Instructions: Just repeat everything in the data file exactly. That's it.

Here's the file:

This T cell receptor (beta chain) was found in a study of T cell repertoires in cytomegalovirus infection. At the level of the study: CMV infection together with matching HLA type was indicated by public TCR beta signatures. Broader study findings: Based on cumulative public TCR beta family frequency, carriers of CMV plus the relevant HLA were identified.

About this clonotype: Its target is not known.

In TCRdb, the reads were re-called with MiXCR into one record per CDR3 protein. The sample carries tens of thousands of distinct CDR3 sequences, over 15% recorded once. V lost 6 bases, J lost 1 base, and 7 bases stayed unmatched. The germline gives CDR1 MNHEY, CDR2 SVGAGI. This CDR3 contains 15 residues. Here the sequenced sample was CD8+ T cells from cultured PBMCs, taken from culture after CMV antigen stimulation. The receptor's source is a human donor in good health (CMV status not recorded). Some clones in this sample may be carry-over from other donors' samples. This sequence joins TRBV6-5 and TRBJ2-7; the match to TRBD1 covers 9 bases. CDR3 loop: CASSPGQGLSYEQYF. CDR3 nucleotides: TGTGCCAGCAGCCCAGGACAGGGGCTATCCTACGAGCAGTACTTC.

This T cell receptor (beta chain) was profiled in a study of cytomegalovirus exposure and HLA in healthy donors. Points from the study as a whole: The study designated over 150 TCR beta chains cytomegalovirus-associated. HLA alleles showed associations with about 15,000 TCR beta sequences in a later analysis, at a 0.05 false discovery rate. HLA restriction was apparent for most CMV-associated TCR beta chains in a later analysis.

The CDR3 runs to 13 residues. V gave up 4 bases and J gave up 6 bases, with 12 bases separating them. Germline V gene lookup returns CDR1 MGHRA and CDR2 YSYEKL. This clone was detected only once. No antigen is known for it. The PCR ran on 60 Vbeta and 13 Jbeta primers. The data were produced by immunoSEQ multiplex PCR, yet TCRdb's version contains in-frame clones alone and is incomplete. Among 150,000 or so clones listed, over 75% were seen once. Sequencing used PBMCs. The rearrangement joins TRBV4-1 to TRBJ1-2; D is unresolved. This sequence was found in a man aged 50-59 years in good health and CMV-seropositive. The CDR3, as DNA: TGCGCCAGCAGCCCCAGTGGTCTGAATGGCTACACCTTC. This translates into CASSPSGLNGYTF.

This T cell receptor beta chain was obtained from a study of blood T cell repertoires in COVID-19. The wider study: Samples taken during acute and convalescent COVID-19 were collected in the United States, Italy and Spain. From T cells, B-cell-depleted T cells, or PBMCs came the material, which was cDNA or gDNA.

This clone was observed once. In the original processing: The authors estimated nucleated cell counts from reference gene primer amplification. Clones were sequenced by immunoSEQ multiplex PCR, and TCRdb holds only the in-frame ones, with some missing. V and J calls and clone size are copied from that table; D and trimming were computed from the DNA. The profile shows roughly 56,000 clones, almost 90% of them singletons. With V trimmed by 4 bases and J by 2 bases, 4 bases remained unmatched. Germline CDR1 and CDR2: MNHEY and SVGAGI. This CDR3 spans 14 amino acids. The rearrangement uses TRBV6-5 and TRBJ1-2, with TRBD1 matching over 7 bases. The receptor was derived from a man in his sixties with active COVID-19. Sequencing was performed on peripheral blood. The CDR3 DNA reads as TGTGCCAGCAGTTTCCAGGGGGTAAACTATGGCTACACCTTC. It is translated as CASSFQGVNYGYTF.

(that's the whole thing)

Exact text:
This T cell receptor (beta chain) was found in a study of T cell repertoires in cytomegalovirus infection. At the level of the study: CMV infection together with matching HLA type was indicated by public TCR beta signatures. Broader study findings: Based on cumulative public TCR beta family frequency, carriers of CMV plus the relevant HLA were identified.

About this clonotype: Its target is not known.

In TCRdb, the reads were re-called with MiXCR into one record per CDR3 protein. The sample carries tens of thousands of distinct CDR3 sequences, over 15% recorded once. V lost 6 bases, J lost 1 base, and 7 bases stayed unmatched. The germline gives CDR1 MNHEY, CDR2 SVGAGI. This CDR3 contains 15 residues. Here the sequenced sample was CD8+ T cells from cultured PBMCs, taken from culture after CMV antigen stimulation. The receptor's source is a human donor in good health (CMV status not recorded). Some clones in this sample may be carry-over from other donors' samples. This sequence joins TRBV6-5 and TRBJ2-7; the match to TRBD1 covers 9 bases. CDR3 loop: CASSPGQGLSYEQYF. CDR3 nucleotides: TGTGCCAGCAGCCCAGGACAGGGGCTATCCTACGAGCAGTACTTC.

This T cell receptor (beta chain) was profiled in a study of cytomegalovirus exposure and HLA in healthy donors. Points from the study as a whole: The study designated over 150 TCR beta chains cytomegalovirus-associated. HLA alleles showed associations with about 15,000 TCR beta sequences in a later analysis, at a 0.05 false discovery rate. HLA restriction was apparent for most CMV-associated TCR beta chains in a later analysis.

The CDR3 runs to 13 residues. V gave up 4 bases and J gave up 6 bases, with 12 bases separating them. Germline V gene lookup returns CDR1 MGHRA and CDR2 YSYEKL. This clone was detected only once. No antigen is known for it. The PCR ran on 60 Vbeta and 13 Jbeta primers. The data were produced by immunoSEQ multiplex PCR, yet TCRdb's version contains in-frame clones alone and is incomplete. Among 150,000 or so clones listed, over 75% were seen once. Sequencing used PBMCs. The rearrangement joins TRBV4-1 to TRBJ1-2; D is unresolved. This sequence was found in a man aged 50-59 years in good health and CMV-seropositive. The CDR3, as DNA: TGCGCCAGCAGCCCCAGTGGTCTGAATGGCTACACCTTC. This translates into CASSPSGLNGYTF.

This T cell receptor beta chain was obtained from a study of blood T cell repertoires in COVID-19. The wider study: Samples taken during acute and convalescent COVID-19 were collected in the United States, Italy and Spain. From T cells, B-cell-depleted T cells, or PBMCs came the material, which was cDNA or gDNA.

This clone was observed once. In the original processing: The authors estimated nucleated cell counts from reference gene primer amplification. Clones were sequenced by immunoSEQ multiplex PCR, and TCRdb holds only the in-frame ones, with some missing. V and J calls and clone size are copied from that table; D and trimming were computed from the DNA. The profile shows roughly 56,000 clones, almost 90% of them singletons. With V trimmed by 4 bases and J by 2 bases, 4 bases remained unmatched. Germline CDR1 and CDR2: MNHEY and SVGAGI. This CDR3 spans 14 amino acids. The rearrangement uses TRBV6-5 and TRBJ1-2, with TRBD1 matching over 7 bases. The receptor was derived from a man in his sixties with active COVID-19. Sequencing was performed on peripheral blood. The CDR3 DNA reads as TGTGCCAGCAGTTTCCAGGGGGTAAACTATGGCTACACCTTC. It is translated as CASSFQGVNYGYTF.